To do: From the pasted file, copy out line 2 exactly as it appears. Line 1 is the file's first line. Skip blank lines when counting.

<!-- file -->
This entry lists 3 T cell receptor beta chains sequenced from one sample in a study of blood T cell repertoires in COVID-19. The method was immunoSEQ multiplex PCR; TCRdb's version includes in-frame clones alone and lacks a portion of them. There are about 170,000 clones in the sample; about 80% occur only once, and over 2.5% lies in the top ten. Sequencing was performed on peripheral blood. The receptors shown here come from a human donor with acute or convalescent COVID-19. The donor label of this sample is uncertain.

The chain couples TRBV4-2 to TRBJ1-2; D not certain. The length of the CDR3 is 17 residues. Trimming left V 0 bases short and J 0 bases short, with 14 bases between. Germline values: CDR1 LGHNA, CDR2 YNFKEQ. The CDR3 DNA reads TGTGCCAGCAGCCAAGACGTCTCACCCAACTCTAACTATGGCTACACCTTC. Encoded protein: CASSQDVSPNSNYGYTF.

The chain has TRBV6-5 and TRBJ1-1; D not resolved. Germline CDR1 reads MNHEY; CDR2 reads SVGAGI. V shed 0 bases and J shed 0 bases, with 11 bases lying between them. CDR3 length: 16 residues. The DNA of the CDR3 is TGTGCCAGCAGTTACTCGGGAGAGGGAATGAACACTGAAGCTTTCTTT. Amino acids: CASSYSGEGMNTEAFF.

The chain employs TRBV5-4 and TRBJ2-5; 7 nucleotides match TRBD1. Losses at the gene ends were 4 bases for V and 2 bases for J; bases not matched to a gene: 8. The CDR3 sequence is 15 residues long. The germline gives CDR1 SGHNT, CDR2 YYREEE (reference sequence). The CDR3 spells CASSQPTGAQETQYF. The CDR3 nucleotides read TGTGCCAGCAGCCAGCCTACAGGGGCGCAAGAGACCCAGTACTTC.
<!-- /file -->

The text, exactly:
The chain couples TRBV4-2 to TRBJ1-2; D not certain. The length of the CDR3 is 17 residues. Trimming left V 0 bases short and J 0 bases short, with 14 bases between. Germline values: CDR1 LGHNA, CDR2 YNFKEQ. The CDR3 DNA reads TGTGCCAGCAGCCAAGACGTCTCACCCAACTCTAACTATGGCTACACCTTC. Encoded protein: CASSQDVSPNSNYGYTF.